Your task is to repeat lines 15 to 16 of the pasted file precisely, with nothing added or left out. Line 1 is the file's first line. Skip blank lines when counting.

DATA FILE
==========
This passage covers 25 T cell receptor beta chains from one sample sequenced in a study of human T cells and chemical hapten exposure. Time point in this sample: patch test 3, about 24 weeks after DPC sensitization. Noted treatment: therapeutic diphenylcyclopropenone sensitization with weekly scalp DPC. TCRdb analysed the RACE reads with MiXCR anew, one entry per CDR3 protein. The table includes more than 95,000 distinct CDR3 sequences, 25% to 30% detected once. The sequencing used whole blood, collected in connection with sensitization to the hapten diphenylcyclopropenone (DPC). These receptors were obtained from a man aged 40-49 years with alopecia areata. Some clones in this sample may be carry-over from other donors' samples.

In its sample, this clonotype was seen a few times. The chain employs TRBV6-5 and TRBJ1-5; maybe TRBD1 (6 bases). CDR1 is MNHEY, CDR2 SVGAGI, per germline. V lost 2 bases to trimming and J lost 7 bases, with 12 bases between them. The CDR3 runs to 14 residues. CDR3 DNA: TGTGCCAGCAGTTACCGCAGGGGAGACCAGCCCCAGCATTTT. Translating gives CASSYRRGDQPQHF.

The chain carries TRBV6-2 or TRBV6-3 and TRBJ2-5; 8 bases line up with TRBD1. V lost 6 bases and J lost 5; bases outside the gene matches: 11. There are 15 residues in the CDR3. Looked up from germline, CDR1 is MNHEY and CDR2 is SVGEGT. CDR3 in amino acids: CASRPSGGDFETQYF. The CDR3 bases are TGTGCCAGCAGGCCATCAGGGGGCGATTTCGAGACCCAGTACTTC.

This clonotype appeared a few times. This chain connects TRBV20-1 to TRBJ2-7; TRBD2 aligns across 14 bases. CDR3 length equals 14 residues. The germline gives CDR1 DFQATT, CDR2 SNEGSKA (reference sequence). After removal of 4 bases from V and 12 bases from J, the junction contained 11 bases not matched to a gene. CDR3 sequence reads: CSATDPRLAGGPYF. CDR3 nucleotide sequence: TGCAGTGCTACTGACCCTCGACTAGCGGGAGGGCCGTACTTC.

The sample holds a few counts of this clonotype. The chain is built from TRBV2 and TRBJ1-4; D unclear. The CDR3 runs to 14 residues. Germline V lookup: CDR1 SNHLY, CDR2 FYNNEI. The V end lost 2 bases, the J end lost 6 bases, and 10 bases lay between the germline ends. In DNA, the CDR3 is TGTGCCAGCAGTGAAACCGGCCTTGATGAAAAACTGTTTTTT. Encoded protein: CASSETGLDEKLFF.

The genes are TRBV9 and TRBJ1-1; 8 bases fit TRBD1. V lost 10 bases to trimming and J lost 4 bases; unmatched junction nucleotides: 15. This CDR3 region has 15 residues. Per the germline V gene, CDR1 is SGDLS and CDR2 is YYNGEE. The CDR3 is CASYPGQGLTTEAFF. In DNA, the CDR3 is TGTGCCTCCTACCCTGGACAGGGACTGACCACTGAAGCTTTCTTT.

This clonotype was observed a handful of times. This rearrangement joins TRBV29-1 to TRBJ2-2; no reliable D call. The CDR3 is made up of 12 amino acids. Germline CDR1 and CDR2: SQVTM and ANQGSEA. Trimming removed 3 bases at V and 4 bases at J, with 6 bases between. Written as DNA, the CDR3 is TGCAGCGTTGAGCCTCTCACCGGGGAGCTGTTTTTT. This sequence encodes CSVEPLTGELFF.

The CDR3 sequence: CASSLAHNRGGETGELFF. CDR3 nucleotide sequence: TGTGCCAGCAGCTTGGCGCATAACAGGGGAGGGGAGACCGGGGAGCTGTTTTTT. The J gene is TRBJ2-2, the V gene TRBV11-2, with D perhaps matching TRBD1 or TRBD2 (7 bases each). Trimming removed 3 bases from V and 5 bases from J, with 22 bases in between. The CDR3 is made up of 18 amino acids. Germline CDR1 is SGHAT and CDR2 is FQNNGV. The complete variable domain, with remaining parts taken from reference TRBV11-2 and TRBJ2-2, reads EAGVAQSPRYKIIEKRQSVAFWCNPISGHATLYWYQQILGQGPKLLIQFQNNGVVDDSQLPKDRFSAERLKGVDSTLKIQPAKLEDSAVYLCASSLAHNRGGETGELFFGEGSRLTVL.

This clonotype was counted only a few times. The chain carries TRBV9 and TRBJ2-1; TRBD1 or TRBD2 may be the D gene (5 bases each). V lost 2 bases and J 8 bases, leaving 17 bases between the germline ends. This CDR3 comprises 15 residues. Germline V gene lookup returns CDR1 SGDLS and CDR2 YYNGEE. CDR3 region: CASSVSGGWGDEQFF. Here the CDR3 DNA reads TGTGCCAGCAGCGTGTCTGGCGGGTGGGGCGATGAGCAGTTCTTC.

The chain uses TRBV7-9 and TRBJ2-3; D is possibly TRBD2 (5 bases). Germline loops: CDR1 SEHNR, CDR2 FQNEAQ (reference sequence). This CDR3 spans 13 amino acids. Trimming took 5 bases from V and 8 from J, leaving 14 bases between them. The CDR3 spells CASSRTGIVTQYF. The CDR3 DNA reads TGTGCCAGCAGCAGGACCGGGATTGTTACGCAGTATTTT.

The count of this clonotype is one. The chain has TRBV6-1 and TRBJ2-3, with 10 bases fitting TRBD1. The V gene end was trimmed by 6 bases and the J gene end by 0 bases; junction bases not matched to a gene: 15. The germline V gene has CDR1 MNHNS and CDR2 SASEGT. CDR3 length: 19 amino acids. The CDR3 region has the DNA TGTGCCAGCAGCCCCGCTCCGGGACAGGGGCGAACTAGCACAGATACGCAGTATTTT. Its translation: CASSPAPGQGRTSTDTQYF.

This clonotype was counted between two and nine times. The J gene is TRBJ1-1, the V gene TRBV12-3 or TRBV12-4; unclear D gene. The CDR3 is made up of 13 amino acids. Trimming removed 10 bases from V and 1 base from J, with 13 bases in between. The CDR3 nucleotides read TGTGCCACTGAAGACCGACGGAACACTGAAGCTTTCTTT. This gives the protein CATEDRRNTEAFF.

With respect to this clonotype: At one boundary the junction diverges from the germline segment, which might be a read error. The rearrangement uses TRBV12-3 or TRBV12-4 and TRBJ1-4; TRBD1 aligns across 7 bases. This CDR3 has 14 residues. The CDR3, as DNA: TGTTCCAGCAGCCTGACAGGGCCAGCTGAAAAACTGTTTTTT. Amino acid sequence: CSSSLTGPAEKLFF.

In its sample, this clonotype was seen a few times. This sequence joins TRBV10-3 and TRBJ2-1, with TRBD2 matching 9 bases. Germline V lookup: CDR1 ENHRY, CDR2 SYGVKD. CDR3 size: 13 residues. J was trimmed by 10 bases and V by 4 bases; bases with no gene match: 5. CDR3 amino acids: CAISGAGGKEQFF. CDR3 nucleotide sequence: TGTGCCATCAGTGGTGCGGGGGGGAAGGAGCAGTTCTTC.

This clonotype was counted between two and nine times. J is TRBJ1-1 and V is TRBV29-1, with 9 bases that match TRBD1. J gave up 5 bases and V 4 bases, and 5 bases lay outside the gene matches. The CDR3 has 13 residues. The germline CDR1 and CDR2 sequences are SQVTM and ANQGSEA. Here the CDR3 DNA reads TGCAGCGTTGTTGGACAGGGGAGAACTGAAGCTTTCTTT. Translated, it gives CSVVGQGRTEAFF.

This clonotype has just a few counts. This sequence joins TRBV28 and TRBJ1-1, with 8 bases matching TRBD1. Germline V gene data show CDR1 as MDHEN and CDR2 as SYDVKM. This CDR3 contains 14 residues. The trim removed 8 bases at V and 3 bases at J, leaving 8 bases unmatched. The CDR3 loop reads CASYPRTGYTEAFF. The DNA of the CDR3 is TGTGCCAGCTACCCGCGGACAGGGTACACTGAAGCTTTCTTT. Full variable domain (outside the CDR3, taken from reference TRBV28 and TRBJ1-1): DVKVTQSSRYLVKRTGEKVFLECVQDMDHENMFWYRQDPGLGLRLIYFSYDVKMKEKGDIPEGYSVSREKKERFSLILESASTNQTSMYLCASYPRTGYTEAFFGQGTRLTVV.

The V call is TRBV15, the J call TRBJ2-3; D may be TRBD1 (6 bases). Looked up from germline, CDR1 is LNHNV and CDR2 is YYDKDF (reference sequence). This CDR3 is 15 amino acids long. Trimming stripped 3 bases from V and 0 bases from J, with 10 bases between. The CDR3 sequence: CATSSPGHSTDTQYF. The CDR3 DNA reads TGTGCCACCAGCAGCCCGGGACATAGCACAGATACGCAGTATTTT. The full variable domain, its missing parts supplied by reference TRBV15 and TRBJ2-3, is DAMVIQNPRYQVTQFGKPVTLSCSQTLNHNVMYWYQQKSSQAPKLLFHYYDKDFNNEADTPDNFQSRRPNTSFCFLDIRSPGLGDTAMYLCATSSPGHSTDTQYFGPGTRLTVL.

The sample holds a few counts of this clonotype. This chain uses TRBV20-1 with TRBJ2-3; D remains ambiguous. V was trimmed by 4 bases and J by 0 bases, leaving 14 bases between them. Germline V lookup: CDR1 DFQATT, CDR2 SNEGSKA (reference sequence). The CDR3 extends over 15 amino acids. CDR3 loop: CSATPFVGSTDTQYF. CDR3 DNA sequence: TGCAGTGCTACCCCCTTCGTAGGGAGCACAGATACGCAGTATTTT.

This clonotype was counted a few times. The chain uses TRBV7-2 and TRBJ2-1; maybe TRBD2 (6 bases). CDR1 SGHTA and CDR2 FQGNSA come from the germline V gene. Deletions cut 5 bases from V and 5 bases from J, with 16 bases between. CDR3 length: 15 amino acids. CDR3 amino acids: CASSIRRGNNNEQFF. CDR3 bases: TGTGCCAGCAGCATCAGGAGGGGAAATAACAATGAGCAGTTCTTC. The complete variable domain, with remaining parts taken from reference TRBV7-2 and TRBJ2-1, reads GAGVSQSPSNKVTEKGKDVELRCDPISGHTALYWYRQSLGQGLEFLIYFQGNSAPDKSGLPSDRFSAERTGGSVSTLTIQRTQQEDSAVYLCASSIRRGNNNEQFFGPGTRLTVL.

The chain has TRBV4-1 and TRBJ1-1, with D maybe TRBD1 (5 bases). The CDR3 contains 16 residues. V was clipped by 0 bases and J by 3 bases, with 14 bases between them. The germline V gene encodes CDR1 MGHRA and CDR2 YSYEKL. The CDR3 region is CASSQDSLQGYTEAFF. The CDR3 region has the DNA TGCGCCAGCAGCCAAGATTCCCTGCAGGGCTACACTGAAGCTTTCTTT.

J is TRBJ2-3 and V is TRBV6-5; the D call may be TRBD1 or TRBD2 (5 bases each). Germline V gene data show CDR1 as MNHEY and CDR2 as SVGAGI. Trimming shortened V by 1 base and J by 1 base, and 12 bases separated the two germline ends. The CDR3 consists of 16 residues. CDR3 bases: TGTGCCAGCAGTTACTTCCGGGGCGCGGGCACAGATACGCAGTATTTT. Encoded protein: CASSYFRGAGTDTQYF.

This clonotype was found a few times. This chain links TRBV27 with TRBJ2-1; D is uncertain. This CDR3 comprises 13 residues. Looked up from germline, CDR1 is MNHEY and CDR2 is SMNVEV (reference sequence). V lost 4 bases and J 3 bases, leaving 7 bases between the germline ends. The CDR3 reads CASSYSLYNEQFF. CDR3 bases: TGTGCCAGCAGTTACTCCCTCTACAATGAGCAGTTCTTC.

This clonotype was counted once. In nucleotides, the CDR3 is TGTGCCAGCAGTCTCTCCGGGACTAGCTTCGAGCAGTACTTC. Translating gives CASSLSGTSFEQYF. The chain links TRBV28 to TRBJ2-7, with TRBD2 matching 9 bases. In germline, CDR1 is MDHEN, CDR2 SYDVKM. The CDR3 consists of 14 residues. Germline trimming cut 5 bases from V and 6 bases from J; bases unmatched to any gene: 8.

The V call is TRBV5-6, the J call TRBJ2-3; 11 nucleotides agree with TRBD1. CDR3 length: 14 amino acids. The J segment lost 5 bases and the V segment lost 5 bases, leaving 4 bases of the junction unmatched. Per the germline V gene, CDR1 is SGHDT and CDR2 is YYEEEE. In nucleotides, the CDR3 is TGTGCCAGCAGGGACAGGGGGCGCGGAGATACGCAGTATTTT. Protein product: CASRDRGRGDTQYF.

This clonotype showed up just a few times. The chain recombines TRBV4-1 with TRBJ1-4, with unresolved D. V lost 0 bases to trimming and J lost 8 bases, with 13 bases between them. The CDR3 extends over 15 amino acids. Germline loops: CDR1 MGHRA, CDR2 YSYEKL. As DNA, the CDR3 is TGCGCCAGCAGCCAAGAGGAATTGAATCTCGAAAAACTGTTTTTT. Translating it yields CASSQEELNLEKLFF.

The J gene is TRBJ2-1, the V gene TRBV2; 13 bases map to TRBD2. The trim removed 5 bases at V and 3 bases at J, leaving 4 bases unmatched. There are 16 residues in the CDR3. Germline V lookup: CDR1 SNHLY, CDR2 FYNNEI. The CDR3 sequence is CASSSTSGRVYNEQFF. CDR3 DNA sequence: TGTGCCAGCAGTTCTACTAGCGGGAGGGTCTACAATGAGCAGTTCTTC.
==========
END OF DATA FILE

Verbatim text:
This clonotype was counted between two and nine times. J is TRBJ1-1 and V is TRBV29-1, with 9 bases that match TRBD1. J gave up 5 bases and V 4 bases, and 5 bases lay outside the gene matches. The CDR3 has 13 residues. The germline CDR1 and CDR2 sequences are SQVTM and ANQGSEA. Here the CDR3 DNA reads TGCAGCGTTGTTGGACAGGGGAGAACTGAAGCTTTCTTT. Translated, it gives CSVVGQGRTEAFF.

This clonotype has just a few counts. This sequence joins TRBV28 and TRBJ1-1, with 8 bases matching TRBD1. Germline V gene data show CDR1 as MDHEN and CDR2 as SYDVKM. This CDR3 contains 14 residues. The trim removed 8 bases at V and 3 bases at J, leaving 8 bases unmatched. The CDR3 loop reads CASYPRTGYTEAFF. The DNA of the CDR3 is TGTGCCAGCTACCCGCGGACAGGGTACACTGAAGCTTTCTTT. Full variable domain (outside the CDR3, taken from reference TRBV28 and TRBJ1-1): DVKVTQSSRYLVKRTGEKVFLECVQDMDHENMFWYRQDPGLGLRLIYFSYDVKMKEKGDIPEGYSVSREKKERFSLILESASTNQTSMYLCASYPRTGYTEAFFGQGTRLTVV.